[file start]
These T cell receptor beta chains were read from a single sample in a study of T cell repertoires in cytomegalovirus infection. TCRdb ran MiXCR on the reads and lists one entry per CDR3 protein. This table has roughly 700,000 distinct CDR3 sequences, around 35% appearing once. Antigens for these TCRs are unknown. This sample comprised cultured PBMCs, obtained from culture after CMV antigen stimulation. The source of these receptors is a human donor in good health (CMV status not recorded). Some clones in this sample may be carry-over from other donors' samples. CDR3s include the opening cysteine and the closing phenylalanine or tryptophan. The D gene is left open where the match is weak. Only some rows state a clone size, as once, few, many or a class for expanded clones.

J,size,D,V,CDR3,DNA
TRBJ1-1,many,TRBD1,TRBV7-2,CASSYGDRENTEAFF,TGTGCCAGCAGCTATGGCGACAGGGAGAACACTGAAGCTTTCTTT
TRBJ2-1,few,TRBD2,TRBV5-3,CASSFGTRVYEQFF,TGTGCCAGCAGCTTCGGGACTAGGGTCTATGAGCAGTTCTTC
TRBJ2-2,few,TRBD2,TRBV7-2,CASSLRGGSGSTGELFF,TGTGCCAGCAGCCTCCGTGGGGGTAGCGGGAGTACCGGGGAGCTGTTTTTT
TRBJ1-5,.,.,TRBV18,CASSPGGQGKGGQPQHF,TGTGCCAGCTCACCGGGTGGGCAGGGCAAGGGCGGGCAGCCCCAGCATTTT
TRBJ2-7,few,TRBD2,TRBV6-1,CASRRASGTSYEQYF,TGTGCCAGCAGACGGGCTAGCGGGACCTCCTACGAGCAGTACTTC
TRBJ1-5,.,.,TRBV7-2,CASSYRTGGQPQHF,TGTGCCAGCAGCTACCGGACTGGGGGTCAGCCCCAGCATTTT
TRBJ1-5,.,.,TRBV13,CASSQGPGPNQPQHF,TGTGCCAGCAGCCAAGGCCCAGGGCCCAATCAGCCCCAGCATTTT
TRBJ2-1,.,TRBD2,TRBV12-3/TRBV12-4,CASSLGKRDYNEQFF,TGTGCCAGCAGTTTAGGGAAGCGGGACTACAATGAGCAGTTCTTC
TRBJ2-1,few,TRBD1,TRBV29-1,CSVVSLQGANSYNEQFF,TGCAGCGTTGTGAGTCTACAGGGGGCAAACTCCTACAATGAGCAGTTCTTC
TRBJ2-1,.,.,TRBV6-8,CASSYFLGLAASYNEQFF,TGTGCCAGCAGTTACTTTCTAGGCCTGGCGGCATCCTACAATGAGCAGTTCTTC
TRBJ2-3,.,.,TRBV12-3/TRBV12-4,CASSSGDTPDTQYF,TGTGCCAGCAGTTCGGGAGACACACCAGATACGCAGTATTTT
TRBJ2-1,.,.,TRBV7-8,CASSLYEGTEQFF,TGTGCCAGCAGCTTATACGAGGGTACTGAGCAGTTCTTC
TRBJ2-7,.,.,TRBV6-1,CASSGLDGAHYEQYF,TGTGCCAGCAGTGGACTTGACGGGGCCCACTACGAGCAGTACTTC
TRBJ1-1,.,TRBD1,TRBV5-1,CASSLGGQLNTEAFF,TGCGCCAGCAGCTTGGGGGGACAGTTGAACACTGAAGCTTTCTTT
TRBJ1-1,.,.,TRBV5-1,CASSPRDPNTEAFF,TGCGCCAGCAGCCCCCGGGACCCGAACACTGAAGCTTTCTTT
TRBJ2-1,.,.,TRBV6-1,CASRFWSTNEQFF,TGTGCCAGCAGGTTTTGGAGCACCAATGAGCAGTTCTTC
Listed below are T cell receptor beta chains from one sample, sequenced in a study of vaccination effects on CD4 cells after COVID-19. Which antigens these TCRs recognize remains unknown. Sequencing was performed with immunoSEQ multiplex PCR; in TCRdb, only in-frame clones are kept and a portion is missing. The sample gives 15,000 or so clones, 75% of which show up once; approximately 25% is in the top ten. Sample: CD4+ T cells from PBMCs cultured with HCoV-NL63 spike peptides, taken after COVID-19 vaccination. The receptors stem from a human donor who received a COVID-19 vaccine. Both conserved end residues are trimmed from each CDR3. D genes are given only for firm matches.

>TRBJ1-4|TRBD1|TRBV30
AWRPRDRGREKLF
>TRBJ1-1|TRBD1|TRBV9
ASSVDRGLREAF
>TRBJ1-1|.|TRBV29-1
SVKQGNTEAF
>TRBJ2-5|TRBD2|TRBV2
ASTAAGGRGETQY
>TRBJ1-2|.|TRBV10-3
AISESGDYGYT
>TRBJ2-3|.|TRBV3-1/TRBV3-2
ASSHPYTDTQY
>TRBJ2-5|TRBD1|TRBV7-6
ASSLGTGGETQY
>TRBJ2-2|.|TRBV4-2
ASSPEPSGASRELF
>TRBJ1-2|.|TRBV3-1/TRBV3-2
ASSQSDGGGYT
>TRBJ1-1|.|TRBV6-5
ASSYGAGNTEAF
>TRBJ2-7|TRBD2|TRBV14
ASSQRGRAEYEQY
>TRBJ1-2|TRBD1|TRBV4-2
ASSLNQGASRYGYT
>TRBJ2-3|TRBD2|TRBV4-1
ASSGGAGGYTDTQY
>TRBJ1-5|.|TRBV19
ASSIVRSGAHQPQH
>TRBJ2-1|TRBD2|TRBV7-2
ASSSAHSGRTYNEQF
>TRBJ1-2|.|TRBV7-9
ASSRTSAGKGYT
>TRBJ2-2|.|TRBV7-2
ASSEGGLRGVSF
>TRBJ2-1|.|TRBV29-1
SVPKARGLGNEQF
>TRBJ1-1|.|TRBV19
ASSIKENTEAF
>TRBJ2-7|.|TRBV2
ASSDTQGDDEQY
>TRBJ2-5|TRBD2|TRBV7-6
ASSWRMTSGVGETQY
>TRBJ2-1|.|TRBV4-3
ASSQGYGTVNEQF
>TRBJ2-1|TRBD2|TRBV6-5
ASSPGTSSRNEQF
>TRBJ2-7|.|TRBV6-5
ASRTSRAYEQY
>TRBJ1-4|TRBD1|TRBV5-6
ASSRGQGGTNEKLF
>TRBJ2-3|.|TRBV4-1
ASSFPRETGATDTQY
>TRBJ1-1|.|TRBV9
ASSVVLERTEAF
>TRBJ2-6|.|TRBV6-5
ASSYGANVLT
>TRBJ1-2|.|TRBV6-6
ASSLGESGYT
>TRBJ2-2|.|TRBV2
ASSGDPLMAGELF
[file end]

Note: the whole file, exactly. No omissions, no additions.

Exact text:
These T cell receptor beta chains were read from a single sample in a study of T cell repertoires in cytomegalovirus infection. TCRdb ran MiXCR on the reads and lists one entry per CDR3 protein. This table has roughly 700,000 distinct CDR3 sequences, around 35% appearing once. Antigens for these TCRs are unknown. This sample comprised cultured PBMCs, obtained from culture after CMV antigen stimulation. The source of these receptors is a human donor in good health (CMV status not recorded). Some clones in this sample may be carry-over from other donors' samples. CDR3s include the opening cysteine and the closing phenylalanine or tryptophan. The D gene is left open where the match is weak. Only some rows state a clone size, as once, few, many or a class for expanded clones.

J,size,D,V,CDR3,DNA
TRBJ1-1,many,TRBD1,TRBV7-2,CASSYGDRENTEAFF,TGTGCCAGCAGCTATGGCGACAGGGAGAACACTGAAGCTTTCTTT
TRBJ2-1,few,TRBD2,TRBV5-3,CASSFGTRVYEQFF,TGTGCCAGCAGCTTCGGGACTAGGGTCTATGAGCAGTTCTTC
TRBJ2-2,few,TRBD2,TRBV7-2,CASSLRGGSGSTGELFF,TGTGCCAGCAGCCTCCGTGGGGGTAGCGGGAGTACCGGGGAGCTGTTTTTT
TRBJ1-5,.,.,TRBV18,CASSPGGQGKGGQPQHF,TGTGCCAGCTCACCGGGTGGGCAGGGCAAGGGCGGGCAGCCCCAGCATTTT
TRBJ2-7,few,TRBD2,TRBV6-1,CASRRASGTSYEQYF,TGTGCCAGCAGACGGGCTAGCGGGACCTCCTACGAGCAGTACTTC
TRBJ1-5,.,.,TRBV7-2,CASSYRTGGQPQHF,TGTGCCAGCAGCTACCGGACTGGGGGTCAGCCCCAGCATTTT
TRBJ1-5,.,.,TRBV13,CASSQGPGPNQPQHF,TGTGCCAGCAGCCAAGGCCCAGGGCCCAATCAGCCCCAGCATTTT
TRBJ2-1,.,TRBD2,TRBV12-3/TRBV12-4,CASSLGKRDYNEQFF,TGTGCCAGCAGTTTAGGGAAGCGGGACTACAATGAGCAGTTCTTC
TRBJ2-1,few,TRBD1,TRBV29-1,CSVVSLQGANSYNEQFF,TGCAGCGTTGTGAGTCTACAGGGGGCAAACTCCTACAATGAGCAGTTCTTC
TRBJ2-1,.,.,TRBV6-8,CASSYFLGLAASYNEQFF,TGTGCCAGCAGTTACTTTCTAGGCCTGGCGGCATCCTACAATGAGCAGTTCTTC
TRBJ2-3,.,.,TRBV12-3/TRBV12-4,CASSSGDTPDTQYF,TGTGCCAGCAGTTCGGGAGACACACCAGATACGCAGTATTTT
TRBJ2-1,.,.,TRBV7-8,CASSLYEGTEQFF,TGTGCCAGCAGCTTATACGAGGGTACTGAGCAGTTCTTC
TRBJ2-7,.,.,TRBV6-1,CASSGLDGAHYEQYF,TGTGCCAGCAGTGGACTTGACGGGGCCCACTACGAGCAGTACTTC
TRBJ1-1,.,TRBD1,TRBV5-1,CASSLGGQLNTEAFF,TGCGCCAGCAGCTTGGGGGGACAGTTGAACACTGAAGCTTTCTTT
TRBJ1-1,.,.,TRBV5-1,CASSPRDPNTEAFF,TGCGCCAGCAGCCCCCGGGACCCGAACACTGAAGCTTTCTTT
TRBJ2-1,.,.,TRBV6-1,CASRFWSTNEQFF,TGTGCCAGCAGGTTTTGGAGCACCAATGAGCAGTTCTTC
Listed below are T cell receptor beta chains from one sample, sequenced in a study of vaccination effects on CD4 cells after COVID-19. Which antigens these TCRs recognize remains unknown. Sequencing was performed with immunoSEQ multiplex PCR; in TCRdb, only in-frame clones are kept and a portion is missing. The sample gives 15,000 or so clones, 75% of which show up once; approximately 25% is in the top ten. Sample: CD4+ T cells from PBMCs cultured with HCoV-NL63 spike peptides, taken after COVID-19 vaccination. The receptors stem from a human donor who received a COVID-19 vaccine. Both conserved end residues are trimmed from each CDR3. D genes are given only for firm matches.

>TRBJ1-4|TRBD1|TRBV30
AWRPRDRGREKLF
>TRBJ1-1|TRBD1|TRBV9
ASSVDRGLREAF
>TRBJ1-1|.|TRBV29-1
SVKQGNTEAF
>TRBJ2-5|TRBD2|TRBV2
ASTAAGGRGETQY
>TRBJ1-2|.|TRBV10-3
AISESGDYGYT
>TRBJ2-3|.|TRBV3-1/TRBV3-2
ASSHPYTDTQY
>TRBJ2-5|TRBD1|TRBV7-6
ASSLGTGGETQY
>TRBJ2-2|.|TRBV4-2
ASSPEPSGASRELF
>TRBJ1-2|.|TRBV3-1/TRBV3-2
ASSQSDGGGYT
>TRBJ1-1|.|TRBV6-5
ASSYGAGNTEAF
>TRBJ2-7|TRBD2|TRBV14
ASSQRGRAEYEQY
>TRBJ1-2|TRBD1|TRBV4-2
ASSLNQGASRYGYT
>TRBJ2-3|TRBD2|TRBV4-1
ASSGGAGGYTDTQY
>TRBJ1-5|.|TRBV19
ASSIVRSGAHQPQH
>TRBJ2-1|TRBD2|TRBV7-2
ASSSAHSGRTYNEQF
>TRBJ1-2|.|TRBV7-9
ASSRTSAGKGYT
>TRBJ2-2|.|TRBV7-2
ASSEGGLRGVSF
>TRBJ2-1|.|TRBV29-1
SVPKARGLGNEQF
>TRBJ1-1|.|TRBV19
ASSIKENTEAF
>TRBJ2-7|.|TRBV2
ASSDTQGDDEQY
>TRBJ2-5|TRBD2|TRBV7-6
ASSWRMTSGVGETQY
>TRBJ2-1|.|TRBV4-3
ASSQGYGTVNEQF
>TRBJ2-1|TRBD2|TRBV6-5
ASSPGTSSRNEQF
>TRBJ2-7|.|TRBV6-5
ASRTSRAYEQY
>TRBJ1-4|TRBD1|TRBV5-6
ASSRGQGGTNEKLF
>TRBJ2-3|.|TRBV4-1
ASSFPRETGATDTQY
>TRBJ1-1|.|TRBV9
ASSVVLERTEAF
>TRBJ2-6|.|TRBV6-5
ASSYGANVLT
>TRBJ1-2|.|TRBV6-6
ASSLGESGYT
>TRBJ2-2|.|TRBV2
ASSGDPLMAGELF